Canadians LOVE to hate Air Canada. But at the same time, for business travelers, they’ve also been the only game in town with a frequent flyer program for most of the period since the demise of Canadian Airlines in the nineties (don’t worry, WestJet lovers, I’ll be getting to you, I promise).
Air Canada’s status program is called Altitude, and over the course of a couple of posts, I’ll be taking you through its ups and downs. There are even some elements that may be interesting to US readers looking for an alternative elite program.
I get that for many of you, the basics of the Altitude program are old news, but part of my role with OMAAT is to provide resources on and insight into the Canadian travel landscape at a variety of levels, and I hope that you’ll bear with me even if not every post is aimed at your interests.
Air Canada Altitude Status Levels
Air Canada Altitude status is comprised of five levels:
- Prestige 25K
- Elite 35K
- Elite 50K
- Elite 75K
- Super Elite 100K
I’ll go into more depth on the benefits later, but it’s worth noting up-front that Air Canada is part of Star Alliance, and that Prestige 25K and Elite 35K are Star Alliance Silver levels, while Elite 50K & 75K and Super Elite 100K are Star Alliance Gold.
How To Earn Altitude Status
Status is earned through a combination of spending, and segments or miles, which are referred to by Air Canada as Altitude Qualifying Dollars (“AQD”), Altitude Qualifying Segments (“AQS”) and Altitude Qualifying Miles (“AQM”), respectively. The required miles are, perhaps, not hard to guess based on the status names.
As you can see, in order to earn status, you need to meet two requirements: either the AQM or AQS, and the AQD.
The AQM/AQS Element Has Simple Rules
You earn AQM/AQS for “every eligible flight operated by Air Canada and the Star Alliance member airlines”.
The number of miles earned varies by fare class and airline, but if you earn miles for a flight segment, the miles count towards the AQM requirement and you get 1 AQS.
The AQD Portion Is Slightly More Complex
First, the amount of AQD earned on any flight purchase is based on the fare and carrier surcharges (Y, YQ, and YR, if you want to get technical). Some tickets don’t earn AQD at all, such as Economy Basic fares, and vacation package, consolidator and similar fares.
Second, the airline issuing your ticket can also dictate whether it qualifies for AQD.
You earn AQD on:
- flights operated by Air Canada, Air Canada Express or Air Canada Rouge (regardless of ticket issuer)
- flights operated by a Star Alliance carrier where the ticket was issued by Air Canada (014 ticket stock).
Unlike many US carriers, there are no AQD waivers or bonuses available for credit card holders at Air Canada.
So, what does the AQD mean in terms of per-mile spending?
To qualify on the minimum AQM, Prestige 25K through Elite 75K require 12 cents per mile to meet the AQD requirement, while Super Elite 100K requires 20 cents per mile.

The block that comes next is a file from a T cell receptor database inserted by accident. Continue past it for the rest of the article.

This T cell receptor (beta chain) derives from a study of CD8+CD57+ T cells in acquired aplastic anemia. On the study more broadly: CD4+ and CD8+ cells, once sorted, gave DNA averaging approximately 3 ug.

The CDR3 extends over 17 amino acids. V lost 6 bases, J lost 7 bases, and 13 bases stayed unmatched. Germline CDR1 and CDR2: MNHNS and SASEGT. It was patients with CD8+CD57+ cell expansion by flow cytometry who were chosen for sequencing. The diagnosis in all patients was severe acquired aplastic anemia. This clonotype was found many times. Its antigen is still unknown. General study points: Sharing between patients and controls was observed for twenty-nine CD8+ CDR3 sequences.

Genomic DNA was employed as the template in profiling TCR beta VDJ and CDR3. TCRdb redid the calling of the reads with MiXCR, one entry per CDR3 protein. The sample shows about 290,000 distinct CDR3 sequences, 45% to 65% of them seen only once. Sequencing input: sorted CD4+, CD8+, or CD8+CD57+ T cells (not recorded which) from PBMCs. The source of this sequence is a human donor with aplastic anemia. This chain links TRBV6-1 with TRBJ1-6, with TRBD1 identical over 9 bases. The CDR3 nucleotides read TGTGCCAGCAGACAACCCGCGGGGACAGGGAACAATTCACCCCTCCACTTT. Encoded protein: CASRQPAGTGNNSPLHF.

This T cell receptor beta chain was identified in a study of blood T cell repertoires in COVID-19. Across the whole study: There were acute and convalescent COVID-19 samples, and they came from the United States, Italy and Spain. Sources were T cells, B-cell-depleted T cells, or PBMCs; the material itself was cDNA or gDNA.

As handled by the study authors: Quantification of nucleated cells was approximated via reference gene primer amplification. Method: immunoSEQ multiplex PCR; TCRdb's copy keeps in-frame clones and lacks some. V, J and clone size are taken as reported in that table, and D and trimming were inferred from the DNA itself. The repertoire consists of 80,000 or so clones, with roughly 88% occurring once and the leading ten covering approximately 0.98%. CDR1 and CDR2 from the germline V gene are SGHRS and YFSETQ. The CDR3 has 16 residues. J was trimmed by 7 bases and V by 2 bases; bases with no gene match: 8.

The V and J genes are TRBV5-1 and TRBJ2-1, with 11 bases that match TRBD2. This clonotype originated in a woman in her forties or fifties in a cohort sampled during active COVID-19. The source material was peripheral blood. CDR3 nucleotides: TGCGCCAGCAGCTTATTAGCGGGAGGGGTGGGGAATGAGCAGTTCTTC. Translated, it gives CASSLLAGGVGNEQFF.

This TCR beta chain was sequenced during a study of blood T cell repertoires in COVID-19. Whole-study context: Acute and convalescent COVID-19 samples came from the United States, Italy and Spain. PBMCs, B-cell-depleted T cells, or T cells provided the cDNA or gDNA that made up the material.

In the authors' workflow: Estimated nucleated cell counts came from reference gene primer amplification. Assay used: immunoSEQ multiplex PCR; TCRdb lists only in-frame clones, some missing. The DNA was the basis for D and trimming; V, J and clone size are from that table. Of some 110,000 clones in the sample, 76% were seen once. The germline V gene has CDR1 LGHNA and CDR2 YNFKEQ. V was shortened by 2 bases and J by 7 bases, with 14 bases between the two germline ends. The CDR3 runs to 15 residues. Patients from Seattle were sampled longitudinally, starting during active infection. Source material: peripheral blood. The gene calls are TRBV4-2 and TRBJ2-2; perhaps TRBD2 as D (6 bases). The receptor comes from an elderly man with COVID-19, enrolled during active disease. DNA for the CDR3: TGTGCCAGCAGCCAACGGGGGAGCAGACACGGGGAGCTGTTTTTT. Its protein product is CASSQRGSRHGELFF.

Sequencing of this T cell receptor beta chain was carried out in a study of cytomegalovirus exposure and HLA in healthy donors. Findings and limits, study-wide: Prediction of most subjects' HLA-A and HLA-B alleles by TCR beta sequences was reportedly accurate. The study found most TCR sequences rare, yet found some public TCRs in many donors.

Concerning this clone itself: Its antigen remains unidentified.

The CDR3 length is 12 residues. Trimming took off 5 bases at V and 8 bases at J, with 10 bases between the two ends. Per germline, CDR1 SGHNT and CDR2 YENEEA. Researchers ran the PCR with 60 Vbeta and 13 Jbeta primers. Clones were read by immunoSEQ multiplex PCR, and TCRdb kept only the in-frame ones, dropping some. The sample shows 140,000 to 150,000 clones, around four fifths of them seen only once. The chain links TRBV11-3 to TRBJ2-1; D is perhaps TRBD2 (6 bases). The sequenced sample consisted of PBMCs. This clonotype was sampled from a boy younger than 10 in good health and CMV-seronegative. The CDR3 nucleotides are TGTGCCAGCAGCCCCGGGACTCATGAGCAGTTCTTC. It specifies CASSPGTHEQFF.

Taxes and fees in Canada average around 20% of airline tickets, so you’re looking at 15 cents per mile and 25 cents per mile as the all-in minimum spending for the Elite 75K and under, and Super Elite 100K, respectively.
The Super Elite 100K requirement in particular can be very difficult to meet without significantly exceeding the miles requirement, as even someone flying only business class and full-Y fares can easily end up below 25 cents per mile for the year.
Keep in mind you can use the American Express Fixed Points program to purchase tickets on Air Canada. This can be a great way to use Membership Rewards Select points earned with the American Express Cobalt™ Card, and you’ll still collect AQM and AQD.
Altitude Status For Americans
Beyond that, there are a couple of items worth noting about AQD for our American friends:
- The amounts listed are in Canadian dollars
- The AQD requirements are reduced by 50% for non-residents of Canada (based on Aeroplan address)
Combined with decent overseas connections options, and myriad ways to earn Aeroplan miles through credit card spending, this can make Air Canada status very achievable for Americans looking for an alternative to the Big 3.
Altitude Status Benefits
Each Altitude status level includes a core set of benefits as well as “Select Privileges” that each member chooses from a list of options.
The core benefits include the types of things that you would traditionally associate with airline status, such as dedicated phone numbers, priority check-in and boarding, preferred seat selection, lounge access, and upgrades.
Select Privileges offer a much wider variety. 2019 Super Elite 100K members could choose two of the following options:
- 100% redeemable mileage bonus
- 50 upgrade credits
- Lower requalification level (95K AQM or 90 AQS)
- Elite 50K Status for a friend
- 12 months of free onboard wifi
The options allow each member to choose things that make sense for them. If you only fly J, you could give a friend Star Alliance Gold instead of getting more upgrades you don’t need and won’t use.
I’ll be digging into the benefits of each level in the next posts, starting with the unparalleled benefits offered to Air Canada’s Super Elite 100K members, which is where the Altitude program really gets interesting.
Is there anything you particularly want to learn about the Altitude program?